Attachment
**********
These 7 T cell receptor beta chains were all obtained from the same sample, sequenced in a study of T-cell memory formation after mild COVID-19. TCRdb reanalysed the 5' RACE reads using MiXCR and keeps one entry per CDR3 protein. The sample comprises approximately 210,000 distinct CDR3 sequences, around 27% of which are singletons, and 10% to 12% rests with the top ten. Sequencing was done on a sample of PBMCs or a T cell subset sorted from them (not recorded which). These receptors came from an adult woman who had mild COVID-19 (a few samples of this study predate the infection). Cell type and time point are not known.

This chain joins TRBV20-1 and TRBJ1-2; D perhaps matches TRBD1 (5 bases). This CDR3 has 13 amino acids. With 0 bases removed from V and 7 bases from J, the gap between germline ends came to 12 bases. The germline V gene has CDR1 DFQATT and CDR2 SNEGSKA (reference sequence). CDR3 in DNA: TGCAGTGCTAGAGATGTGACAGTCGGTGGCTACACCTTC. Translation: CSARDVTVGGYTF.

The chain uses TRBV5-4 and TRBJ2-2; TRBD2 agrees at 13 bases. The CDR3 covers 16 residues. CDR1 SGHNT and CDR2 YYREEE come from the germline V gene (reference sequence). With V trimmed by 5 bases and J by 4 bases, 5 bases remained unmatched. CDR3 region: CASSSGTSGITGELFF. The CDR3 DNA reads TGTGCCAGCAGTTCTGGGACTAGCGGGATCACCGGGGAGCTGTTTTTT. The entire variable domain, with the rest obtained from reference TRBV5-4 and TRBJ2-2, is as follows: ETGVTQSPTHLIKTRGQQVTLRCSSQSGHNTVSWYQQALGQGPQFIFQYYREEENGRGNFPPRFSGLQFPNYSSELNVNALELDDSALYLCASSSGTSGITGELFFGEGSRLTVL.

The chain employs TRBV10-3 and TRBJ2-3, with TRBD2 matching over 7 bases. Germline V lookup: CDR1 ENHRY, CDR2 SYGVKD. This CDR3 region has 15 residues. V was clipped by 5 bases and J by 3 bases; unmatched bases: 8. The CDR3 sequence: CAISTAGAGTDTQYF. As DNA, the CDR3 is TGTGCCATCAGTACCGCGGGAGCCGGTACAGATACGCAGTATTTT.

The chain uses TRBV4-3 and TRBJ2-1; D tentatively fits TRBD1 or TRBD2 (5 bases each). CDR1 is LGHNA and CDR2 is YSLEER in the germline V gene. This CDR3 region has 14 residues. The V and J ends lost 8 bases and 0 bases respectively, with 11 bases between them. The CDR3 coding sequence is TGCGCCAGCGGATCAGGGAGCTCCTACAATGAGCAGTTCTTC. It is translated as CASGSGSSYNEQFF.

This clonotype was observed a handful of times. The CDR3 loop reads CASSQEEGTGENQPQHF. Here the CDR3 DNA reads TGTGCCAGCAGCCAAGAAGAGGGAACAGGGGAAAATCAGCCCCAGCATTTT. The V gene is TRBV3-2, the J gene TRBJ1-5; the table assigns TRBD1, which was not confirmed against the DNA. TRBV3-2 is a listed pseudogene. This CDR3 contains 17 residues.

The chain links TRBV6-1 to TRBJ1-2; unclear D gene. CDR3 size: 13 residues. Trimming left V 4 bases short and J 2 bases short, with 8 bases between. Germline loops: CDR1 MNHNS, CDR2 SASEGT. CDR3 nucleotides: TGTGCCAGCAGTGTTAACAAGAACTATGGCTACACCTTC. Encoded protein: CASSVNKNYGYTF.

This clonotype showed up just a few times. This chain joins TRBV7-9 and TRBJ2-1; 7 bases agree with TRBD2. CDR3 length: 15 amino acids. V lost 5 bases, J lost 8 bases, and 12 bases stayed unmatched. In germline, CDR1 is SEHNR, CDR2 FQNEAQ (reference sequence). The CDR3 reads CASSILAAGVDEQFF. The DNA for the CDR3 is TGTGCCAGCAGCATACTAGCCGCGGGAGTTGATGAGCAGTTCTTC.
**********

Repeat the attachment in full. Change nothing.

These 7 T cell receptor beta chains were all obtained from the same sample, sequenced in a study of T-cell memory formation after mild COVID-19. TCRdb reanalysed the 5' RACE reads using MiXCR and keeps one entry per CDR3 protein. The sample comprises approximately 210,000 distinct CDR3 sequences, around 27% of which are singletons, and 10% to 12% rests with the top ten. Sequencing was done on a sample of PBMCs or a T cell subset sorted from them (not recorded which). These receptors came from an adult woman who had mild COVID-19 (a few samples of this study predate the infection). Cell type and time point are not known.

This chain joins TRBV20-1 and TRBJ1-2; D perhaps matches TRBD1 (5 bases). This CDR3 has 13 amino acids. With 0 bases removed from V and 7 bases from J, the gap between germline ends came to 12 bases. The germline V gene has CDR1 DFQATT and CDR2 SNEGSKA (reference sequence). CDR3 in DNA: TGCAGTGCTAGAGATGTGACAGTCGGTGGCTACACCTTC. Translation: CSARDVTVGGYTF.

The chain uses TRBV5-4 and TRBJ2-2; TRBD2 agrees at 13 bases. The CDR3 covers 16 residues. CDR1 SGHNT and CDR2 YYREEE come from the germline V gene (reference sequence). With V trimmed by 5 bases and J by 4 bases, 5 bases remained unmatched. CDR3 region: CASSSGTSGITGELFF. The CDR3 DNA reads TGTGCCAGCAGTTCTGGGACTAGCGGGATCACCGGGGAGCTGTTTTTT. The entire variable domain, with the rest obtained from reference TRBV5-4 and TRBJ2-2, is as follows: ETGVTQSPTHLIKTRGQQVTLRCSSQSGHNTVSWYQQALGQGPQFIFQYYREEENGRGNFPPRFSGLQFPNYSSELNVNALELDDSALYLCASSSGTSGITGELFFGEGSRLTVL.

The chain employs TRBV10-3 and TRBJ2-3, with TRBD2 matching over 7 bases. Germline V lookup: CDR1 ENHRY, CDR2 SYGVKD. This CDR3 region has 15 residues. V was clipped by 5 bases and J by 3 bases; unmatched bases: 8. The CDR3 sequence: CAISTAGAGTDTQYF. As DNA, the CDR3 is TGTGCCATCAGTACCGCGGGAGCCGGTACAGATACGCAGTATTTT.

The chain uses TRBV4-3 and TRBJ2-1; D tentatively fits TRBD1 or TRBD2 (5 bases each). CDR1 is LGHNA and CDR2 is YSLEER in the germline V gene. This CDR3 region has 14 residues. The V and J ends lost 8 bases and 0 bases respectively, with 11 bases between them. The CDR3 coding sequence is TGCGCCAGCGGATCAGGGAGCTCCTACAATGAGCAGTTCTTC. It is translated as CASGSGSSYNEQFF.

This clonotype was observed a handful of times. The CDR3 loop reads CASSQEEGTGENQPQHF. Here the CDR3 DNA reads TGTGCCAGCAGCCAAGAAGAGGGAACAGGGGAAAATCAGCCCCAGCATTTT. The V gene is TRBV3-2, the J gene TRBJ1-5; the table assigns TRBD1, which was not confirmed against the DNA. TRBV3-2 is a listed pseudogene. This CDR3 contains 17 residues.

The chain links TRBV6-1 to TRBJ1-2; unclear D gene. CDR3 size: 13 residues. Trimming left V 4 bases short and J 2 bases short, with 8 bases between. Germline loops: CDR1 MNHNS, CDR2 SASEGT. CDR3 nucleotides: TGTGCCAGCAGTGTTAACAAGAACTATGGCTACACCTTC. Encoded protein: CASSVNKNYGYTF.

This clonotype showed up just a few times. This chain joins TRBV7-9 and TRBJ2-1; 7 bases agree with TRBD2. CDR3 length: 15 amino acids. V lost 5 bases, J lost 8 bases, and 12 bases stayed unmatched. In germline, CDR1 is SEHNR, CDR2 FQNEAQ (reference sequence). The CDR3 reads CASSILAAGVDEQFF. The DNA for the CDR3 is TGTGCCAGCAGCATACTAGCCGCGGGAGTTGATGAGCAGTTCTTC.